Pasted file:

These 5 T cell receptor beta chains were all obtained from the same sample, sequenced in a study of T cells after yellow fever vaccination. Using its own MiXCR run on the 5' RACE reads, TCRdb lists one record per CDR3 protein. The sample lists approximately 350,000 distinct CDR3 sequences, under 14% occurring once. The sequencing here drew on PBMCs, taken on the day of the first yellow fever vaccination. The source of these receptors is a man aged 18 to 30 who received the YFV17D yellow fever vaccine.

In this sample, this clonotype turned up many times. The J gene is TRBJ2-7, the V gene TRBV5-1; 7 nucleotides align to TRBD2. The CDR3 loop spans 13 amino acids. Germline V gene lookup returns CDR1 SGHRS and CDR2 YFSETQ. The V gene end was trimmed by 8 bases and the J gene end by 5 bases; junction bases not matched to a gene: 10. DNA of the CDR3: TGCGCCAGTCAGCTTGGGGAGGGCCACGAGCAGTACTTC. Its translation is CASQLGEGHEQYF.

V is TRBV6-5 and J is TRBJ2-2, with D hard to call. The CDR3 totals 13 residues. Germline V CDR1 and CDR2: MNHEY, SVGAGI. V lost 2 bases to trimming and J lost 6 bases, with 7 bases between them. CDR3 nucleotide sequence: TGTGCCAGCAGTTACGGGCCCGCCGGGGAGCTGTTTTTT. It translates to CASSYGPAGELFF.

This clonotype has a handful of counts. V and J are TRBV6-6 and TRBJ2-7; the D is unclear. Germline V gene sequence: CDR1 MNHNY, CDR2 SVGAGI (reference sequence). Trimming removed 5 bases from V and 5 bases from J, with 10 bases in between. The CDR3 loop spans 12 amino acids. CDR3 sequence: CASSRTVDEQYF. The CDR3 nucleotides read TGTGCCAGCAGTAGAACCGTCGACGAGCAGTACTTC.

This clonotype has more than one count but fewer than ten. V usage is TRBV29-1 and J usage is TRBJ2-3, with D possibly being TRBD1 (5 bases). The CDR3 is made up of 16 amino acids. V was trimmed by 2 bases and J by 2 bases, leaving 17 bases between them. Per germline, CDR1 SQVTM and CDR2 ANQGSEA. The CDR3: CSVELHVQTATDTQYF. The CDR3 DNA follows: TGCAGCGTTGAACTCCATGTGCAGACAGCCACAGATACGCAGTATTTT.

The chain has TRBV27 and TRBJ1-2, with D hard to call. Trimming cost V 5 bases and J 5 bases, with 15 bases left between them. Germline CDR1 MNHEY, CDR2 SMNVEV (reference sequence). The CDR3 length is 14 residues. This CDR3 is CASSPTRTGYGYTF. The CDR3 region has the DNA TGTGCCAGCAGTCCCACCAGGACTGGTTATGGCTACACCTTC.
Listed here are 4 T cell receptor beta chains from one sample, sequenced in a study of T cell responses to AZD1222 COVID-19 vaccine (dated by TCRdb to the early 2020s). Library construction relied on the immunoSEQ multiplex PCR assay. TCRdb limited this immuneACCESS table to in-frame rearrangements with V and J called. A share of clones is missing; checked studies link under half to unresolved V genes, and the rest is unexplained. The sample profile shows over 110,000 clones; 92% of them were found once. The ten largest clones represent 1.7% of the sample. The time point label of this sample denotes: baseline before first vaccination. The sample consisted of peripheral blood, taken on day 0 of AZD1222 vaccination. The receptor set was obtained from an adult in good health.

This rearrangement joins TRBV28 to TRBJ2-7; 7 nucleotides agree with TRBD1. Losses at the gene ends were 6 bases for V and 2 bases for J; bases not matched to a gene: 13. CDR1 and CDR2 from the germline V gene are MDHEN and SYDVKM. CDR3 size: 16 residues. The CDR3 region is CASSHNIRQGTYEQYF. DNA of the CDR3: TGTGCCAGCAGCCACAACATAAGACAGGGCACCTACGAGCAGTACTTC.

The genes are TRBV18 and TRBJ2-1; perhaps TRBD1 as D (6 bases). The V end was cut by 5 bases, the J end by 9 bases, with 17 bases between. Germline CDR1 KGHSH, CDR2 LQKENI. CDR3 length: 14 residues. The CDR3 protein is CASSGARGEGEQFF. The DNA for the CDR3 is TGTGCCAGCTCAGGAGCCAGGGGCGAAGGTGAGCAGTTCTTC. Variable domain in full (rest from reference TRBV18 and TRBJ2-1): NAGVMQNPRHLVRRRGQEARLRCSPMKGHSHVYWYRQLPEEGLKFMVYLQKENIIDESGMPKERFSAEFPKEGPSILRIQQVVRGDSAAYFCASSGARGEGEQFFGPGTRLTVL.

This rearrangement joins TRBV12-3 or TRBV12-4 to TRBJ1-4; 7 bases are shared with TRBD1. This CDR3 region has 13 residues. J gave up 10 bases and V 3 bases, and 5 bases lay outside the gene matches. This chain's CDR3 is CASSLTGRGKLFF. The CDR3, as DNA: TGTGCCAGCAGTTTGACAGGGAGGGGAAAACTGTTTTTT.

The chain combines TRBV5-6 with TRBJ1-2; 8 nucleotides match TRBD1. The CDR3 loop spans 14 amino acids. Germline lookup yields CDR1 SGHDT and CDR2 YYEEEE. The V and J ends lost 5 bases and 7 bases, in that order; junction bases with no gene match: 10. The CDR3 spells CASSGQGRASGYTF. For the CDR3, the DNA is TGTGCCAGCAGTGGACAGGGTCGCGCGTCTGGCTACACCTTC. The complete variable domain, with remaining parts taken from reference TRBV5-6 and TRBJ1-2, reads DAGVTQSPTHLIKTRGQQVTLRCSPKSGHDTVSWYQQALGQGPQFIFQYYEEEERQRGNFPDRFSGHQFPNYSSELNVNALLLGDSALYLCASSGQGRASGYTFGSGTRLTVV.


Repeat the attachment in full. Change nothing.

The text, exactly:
These 5 T cell receptor beta chains were all obtained from the same sample, sequenced in a study of T cells after yellow fever vaccination. Using its own MiXCR run on the 5' RACE reads, TCRdb lists one record per CDR3 protein. The sample lists approximately 350,000 distinct CDR3 sequences, under 14% occurring once. The sequencing here drew on PBMCs, taken on the day of the first yellow fever vaccination. The source of these receptors is a man aged 18 to 30 who received the YFV17D yellow fever vaccine.

In this sample, this clonotype turned up many times. The J gene is TRBJ2-7, the V gene TRBV5-1; 7 nucleotides align to TRBD2. The CDR3 loop spans 13 amino acids. Germline V gene lookup returns CDR1 SGHRS and CDR2 YFSETQ. The V gene end was trimmed by 8 bases and the J gene end by 5 bases; junction bases not matched to a gene: 10. DNA of the CDR3: TGCGCCAGTCAGCTTGGGGAGGGCCACGAGCAGTACTTC. Its translation is CASQLGEGHEQYF.

V is TRBV6-5 and J is TRBJ2-2, with D hard to call. The CDR3 totals 13 residues. Germline V CDR1 and CDR2: MNHEY, SVGAGI. V lost 2 bases to trimming and J lost 6 bases, with 7 bases between them. CDR3 nucleotide sequence: TGTGCCAGCAGTTACGGGCCCGCCGGGGAGCTGTTTTTT. It translates to CASSYGPAGELFF.

This clonotype has a handful of counts. V and J are TRBV6-6 and TRBJ2-7; the D is unclear. Germline V gene sequence: CDR1 MNHNY, CDR2 SVGAGI (reference sequence). Trimming removed 5 bases from V and 5 bases from J, with 10 bases in between. The CDR3 loop spans 12 amino acids. CDR3 sequence: CASSRTVDEQYF. The CDR3 nucleotides read TGTGCCAGCAGTAGAACCGTCGACGAGCAGTACTTC.

This clonotype has more than one count but fewer than ten. V usage is TRBV29-1 and J usage is TRBJ2-3, with D possibly being TRBD1 (5 bases). The CDR3 is made up of 16 amino acids. V was trimmed by 2 bases and J by 2 bases, leaving 17 bases between them. Per germline, CDR1 SQVTM and CDR2 ANQGSEA. The CDR3: CSVELHVQTATDTQYF. The CDR3 DNA follows: TGCAGCGTTGAACTCCATGTGCAGACAGCCACAGATACGCAGTATTTT.

The chain has TRBV27 and TRBJ1-2, with D hard to call. Trimming cost V 5 bases and J 5 bases, with 15 bases left between them. Germline CDR1 MNHEY, CDR2 SMNVEV (reference sequence). The CDR3 length is 14 residues. This CDR3 is CASSPTRTGYGYTF. The CDR3 region has the DNA TGTGCCAGCAGTCCCACCAGGACTGGTTATGGCTACACCTTC.
Listed here are 4 T cell receptor beta chains from one sample, sequenced in a study of T cell responses to AZD1222 COVID-19 vaccine (dated by TCRdb to the early 2020s). Library construction relied on the immunoSEQ multiplex PCR assay. TCRdb limited this immuneACCESS table to in-frame rearrangements with V and J called. A share of clones is missing; checked studies link under half to unresolved V genes, and the rest is unexplained. The sample profile shows over 110,000 clones; 92% of them were found once. The ten largest clones represent 1.7% of the sample. The time point label of this sample denotes: baseline before first vaccination. The sample consisted of peripheral blood, taken on day 0 of AZD1222 vaccination. The receptor set was obtained from an adult in good health.

This rearrangement joins TRBV28 to TRBJ2-7; 7 nucleotides agree with TRBD1. Losses at the gene ends were 6 bases for V and 2 bases for J; bases not matched to a gene: 13. CDR1 and CDR2 from the germline V gene are MDHEN and SYDVKM. CDR3 size: 16 residues. The CDR3 region is CASSHNIRQGTYEQYF. DNA of the CDR3: TGTGCCAGCAGCCACAACATAAGACAGGGCACCTACGAGCAGTACTTC.

The genes are TRBV18 and TRBJ2-1; perhaps TRBD1 as D (6 bases). The V end was cut by 5 bases, the J end by 9 bases, with 17 bases between. Germline CDR1 KGHSH, CDR2 LQKENI. CDR3 length: 14 residues. The CDR3 protein is CASSGARGEGEQFF. The DNA for the CDR3 is TGTGCCAGCTCAGGAGCCAGGGGCGAAGGTGAGCAGTTCTTC. Variable domain in full (rest from reference TRBV18 and TRBJ2-1): NAGVMQNPRHLVRRRGQEARLRCSPMKGHSHVYWYRQLPEEGLKFMVYLQKENIIDESGMPKERFSAEFPKEGPSILRIQQVVRGDSAAYFCASSGARGEGEQFFGPGTRLTVL.

This rearrangement joins TRBV12-3 or TRBV12-4 to TRBJ1-4; 7 bases are shared with TRBD1. This CDR3 region has 13 residues. J gave up 10 bases and V 3 bases, and 5 bases lay outside the gene matches. This chain's CDR3 is CASSLTGRGKLFF. The CDR3, as DNA: TGTGCCAGCAGTTTGACAGGGAGGGGAAAACTGTTTTTT.

The chain combines TRBV5-6 with TRBJ1-2; 8 nucleotides match TRBD1. The CDR3 loop spans 14 amino acids. Germline lookup yields CDR1 SGHDT and CDR2 YYEEEE. The V and J ends lost 5 bases and 7 bases, in that order; junction bases with no gene match: 10. The CDR3 spells CASSGQGRASGYTF. For the CDR3, the DNA is TGTGCCAGCAGTGGACAGGGTCGCGCGTCTGGCTACACCTTC. The complete variable domain, with remaining parts taken from reference TRBV5-6 and TRBJ1-2, reads DAGVTQSPTHLIKTRGQQVTLRCSPKSGHDTVSWYQQALGQGPQFIFQYYEEEERQRGNFPDRFSGHQFPNYSSELNVNALLLGDSALYLCASSGQGRASGYTFGSGTRLTVV.